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Flag It With Flackcheck

How to keep your local media honest and have fun doing it.

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Thursday, August 16, 2012

Repeat something often enough and it becomes true; that's the cavalier way of dealing with reality that's still being practiced by plenty of politicians and political activist groups. The runup to this year's elections is expected to be a carnival of misleading political ads.

For those of us who are already sick and tired of hearing inaccurate information in ads put out by SuperPACs, it's heartening to take a look at flackcheck.org, a website that flags deceptive statements while giving us an easy way to let our local media know, first, that they don't have to run every ad they're offered, and second, that we notice cases in which they put misinformation on the air.

That's important because the wave of money that comes to radio and TV outlets from running such ads is so enormous that it can only be countered by reminders from the stations' audiences that their credibility and ratings are at stake.

Broadcast stations have to air ads directly funded by campaigns trying to elect someone for a federal office, but have greater discretion over those offered by outside groups. Flackcheck.org has a device (see "Stand by Your Ad" in the right-hand column) that helps people locate and email the stations in their area to let them know about their right to refuse inaccurate third-party ads; check it out at flackcheck.org/stations/send-email-to-stations/.

Flackcheck is a video-based counterpart of the Annenberg Public Policy Center's award-winning website factcheck.org. Flackcheck.org takes the serious issues raised by its parent website and repackages them in short, satiric web-video productions.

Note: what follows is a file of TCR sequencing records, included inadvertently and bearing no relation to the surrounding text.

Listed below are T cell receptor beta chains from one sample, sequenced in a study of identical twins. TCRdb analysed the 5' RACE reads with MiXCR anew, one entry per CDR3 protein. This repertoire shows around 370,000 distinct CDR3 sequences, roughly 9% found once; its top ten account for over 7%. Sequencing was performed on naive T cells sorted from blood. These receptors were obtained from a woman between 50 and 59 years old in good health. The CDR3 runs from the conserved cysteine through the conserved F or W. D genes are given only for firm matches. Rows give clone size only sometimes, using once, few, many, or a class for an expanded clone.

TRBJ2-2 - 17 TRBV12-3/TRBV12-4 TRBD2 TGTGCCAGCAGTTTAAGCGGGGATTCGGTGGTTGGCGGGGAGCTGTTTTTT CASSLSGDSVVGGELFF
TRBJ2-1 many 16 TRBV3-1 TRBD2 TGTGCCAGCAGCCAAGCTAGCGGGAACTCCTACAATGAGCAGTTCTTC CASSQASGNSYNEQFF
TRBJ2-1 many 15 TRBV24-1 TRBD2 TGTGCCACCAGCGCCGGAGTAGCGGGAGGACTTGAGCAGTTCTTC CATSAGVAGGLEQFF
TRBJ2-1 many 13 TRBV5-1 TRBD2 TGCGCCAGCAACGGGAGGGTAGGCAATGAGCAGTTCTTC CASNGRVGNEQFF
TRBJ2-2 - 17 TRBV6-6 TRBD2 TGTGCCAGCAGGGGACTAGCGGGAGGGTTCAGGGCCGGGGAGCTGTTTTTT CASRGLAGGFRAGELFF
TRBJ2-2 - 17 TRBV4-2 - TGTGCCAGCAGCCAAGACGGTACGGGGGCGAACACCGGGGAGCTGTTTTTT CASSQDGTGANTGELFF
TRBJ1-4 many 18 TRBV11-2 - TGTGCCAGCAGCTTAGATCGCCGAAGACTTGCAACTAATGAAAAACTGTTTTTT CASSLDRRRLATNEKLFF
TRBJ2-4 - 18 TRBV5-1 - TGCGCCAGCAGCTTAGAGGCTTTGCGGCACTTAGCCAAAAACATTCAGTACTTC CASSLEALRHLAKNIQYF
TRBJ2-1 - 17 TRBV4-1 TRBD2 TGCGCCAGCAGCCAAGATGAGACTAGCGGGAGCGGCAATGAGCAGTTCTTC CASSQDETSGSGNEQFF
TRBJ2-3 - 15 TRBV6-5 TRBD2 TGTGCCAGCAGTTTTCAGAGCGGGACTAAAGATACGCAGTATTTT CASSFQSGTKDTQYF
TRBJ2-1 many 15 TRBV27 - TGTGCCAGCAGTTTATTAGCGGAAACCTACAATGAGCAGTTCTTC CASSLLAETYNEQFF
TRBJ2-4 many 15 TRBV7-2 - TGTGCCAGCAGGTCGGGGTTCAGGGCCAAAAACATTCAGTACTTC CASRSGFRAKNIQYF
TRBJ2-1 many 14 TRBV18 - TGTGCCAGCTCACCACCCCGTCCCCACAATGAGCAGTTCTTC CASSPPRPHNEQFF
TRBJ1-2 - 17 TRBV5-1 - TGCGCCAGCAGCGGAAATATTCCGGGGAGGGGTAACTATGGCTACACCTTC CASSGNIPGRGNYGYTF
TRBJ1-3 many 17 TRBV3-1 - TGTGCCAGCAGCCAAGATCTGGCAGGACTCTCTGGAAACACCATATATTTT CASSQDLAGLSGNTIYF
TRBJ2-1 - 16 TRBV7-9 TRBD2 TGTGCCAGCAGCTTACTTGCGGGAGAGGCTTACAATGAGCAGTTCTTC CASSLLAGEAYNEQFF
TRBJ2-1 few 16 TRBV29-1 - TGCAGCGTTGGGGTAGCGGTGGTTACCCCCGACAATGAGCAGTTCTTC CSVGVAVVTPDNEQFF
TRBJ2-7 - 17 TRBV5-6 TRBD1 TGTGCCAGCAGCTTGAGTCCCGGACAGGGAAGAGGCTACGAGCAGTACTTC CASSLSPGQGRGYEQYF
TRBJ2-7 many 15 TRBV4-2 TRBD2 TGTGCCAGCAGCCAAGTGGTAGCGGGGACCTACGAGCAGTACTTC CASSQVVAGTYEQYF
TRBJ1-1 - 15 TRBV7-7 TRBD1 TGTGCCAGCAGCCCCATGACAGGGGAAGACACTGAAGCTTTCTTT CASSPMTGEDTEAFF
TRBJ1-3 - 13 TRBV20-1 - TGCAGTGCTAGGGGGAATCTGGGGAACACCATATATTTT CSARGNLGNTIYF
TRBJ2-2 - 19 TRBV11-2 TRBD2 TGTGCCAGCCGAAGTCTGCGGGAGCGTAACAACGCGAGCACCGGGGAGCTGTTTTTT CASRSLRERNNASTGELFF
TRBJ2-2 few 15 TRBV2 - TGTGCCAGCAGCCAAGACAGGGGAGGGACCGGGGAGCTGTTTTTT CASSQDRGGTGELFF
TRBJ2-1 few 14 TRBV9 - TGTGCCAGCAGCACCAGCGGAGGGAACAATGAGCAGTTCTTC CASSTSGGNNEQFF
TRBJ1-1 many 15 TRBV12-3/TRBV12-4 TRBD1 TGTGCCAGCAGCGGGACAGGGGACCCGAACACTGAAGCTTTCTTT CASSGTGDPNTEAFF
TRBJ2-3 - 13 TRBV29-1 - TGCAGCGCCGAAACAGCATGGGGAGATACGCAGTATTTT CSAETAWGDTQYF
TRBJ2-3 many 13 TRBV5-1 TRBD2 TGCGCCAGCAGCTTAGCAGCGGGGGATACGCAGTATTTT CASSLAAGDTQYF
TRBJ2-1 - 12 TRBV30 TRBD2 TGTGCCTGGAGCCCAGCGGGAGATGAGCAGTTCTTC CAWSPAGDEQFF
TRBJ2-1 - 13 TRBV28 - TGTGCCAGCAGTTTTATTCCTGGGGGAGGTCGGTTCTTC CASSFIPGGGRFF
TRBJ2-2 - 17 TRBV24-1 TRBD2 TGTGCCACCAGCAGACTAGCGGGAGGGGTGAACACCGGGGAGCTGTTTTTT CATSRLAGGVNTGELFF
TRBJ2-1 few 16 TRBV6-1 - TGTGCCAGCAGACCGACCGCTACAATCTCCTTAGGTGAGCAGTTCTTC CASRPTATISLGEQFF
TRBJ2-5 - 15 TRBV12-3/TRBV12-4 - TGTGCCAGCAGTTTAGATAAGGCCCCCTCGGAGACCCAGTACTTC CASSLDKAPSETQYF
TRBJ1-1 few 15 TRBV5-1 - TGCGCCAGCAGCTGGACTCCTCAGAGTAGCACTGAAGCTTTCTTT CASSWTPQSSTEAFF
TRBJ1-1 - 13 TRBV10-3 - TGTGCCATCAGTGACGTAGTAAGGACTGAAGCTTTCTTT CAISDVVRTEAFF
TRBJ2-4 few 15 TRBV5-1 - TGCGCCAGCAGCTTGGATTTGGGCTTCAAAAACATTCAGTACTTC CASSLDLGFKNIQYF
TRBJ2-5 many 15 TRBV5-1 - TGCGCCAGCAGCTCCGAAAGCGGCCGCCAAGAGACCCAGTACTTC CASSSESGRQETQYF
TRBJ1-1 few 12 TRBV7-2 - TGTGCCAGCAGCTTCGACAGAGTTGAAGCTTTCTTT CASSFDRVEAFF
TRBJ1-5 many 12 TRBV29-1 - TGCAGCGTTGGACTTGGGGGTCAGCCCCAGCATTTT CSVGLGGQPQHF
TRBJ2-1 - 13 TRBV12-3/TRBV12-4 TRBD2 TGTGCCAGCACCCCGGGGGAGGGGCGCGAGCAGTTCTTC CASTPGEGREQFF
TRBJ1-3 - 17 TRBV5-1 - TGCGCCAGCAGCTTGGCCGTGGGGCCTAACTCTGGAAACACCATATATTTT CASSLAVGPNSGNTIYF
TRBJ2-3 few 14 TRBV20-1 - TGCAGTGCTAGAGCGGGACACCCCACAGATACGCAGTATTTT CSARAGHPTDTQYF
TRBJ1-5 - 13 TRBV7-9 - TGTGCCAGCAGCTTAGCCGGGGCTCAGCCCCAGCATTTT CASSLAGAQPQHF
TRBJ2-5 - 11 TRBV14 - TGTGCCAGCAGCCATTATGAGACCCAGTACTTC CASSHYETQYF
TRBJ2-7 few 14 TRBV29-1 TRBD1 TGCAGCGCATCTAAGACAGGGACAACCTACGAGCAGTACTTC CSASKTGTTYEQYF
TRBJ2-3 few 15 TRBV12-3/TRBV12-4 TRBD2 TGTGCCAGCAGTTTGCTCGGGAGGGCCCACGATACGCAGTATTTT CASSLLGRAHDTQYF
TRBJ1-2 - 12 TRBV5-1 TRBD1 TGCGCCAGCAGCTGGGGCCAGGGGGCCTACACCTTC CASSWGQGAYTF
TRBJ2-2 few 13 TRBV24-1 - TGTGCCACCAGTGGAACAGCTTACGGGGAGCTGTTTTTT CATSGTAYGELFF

Today the key issue is the economy, and central to that issue are jobs. Flackcheck posted a short video debunking Democratic and Republican statements on the June jobs data from three elected officials. It asks the viewer which statement is true, game-show style, and reveals the actual facts behind each misleading statement one by one. The answer: None of the statements were true. Ba-dum-tsh.

Another example is Flackcheck's Campaign Against Lincoln series, which imagines what it would be like if Lincoln ran for president today. One video in the series criticizes Lincoln's move to create Yosemite National Park as a "tree-hugging land grab." Another rails against Lincoln for his "Train to Nowhere" project. Who funds these ads attacking and defending Lincoln? Two Super-PACs, of course—the Anti-McClellan Super PAC and the Anti-Lincoln Super PAC.

Regulations governing third-party ads mostly sponsored by Super PACs are not as tight as those funded directly by campaigns. This leads to misinformation, distortion and outright falsehoods about candidates flooding media outlets everywhere. But the media can assert their rights to reject inaccurate material. Last October, when a Super PAC named "Building a Better Ohio" created a TV ad that misleadingly edited statements by a woman supporting collective bargaining rights for firemen, several stations refused to run it.

Flackcheck.org has a strong data source on which it builds satire; factcheck.org is a respected source of straight facts that uses stringent methods to assemble and synthesize data. It has a strong reputation for accuracy and not playing favorites. Flackcheck.org takes that data and turns it into laughter with a thoughtful center.

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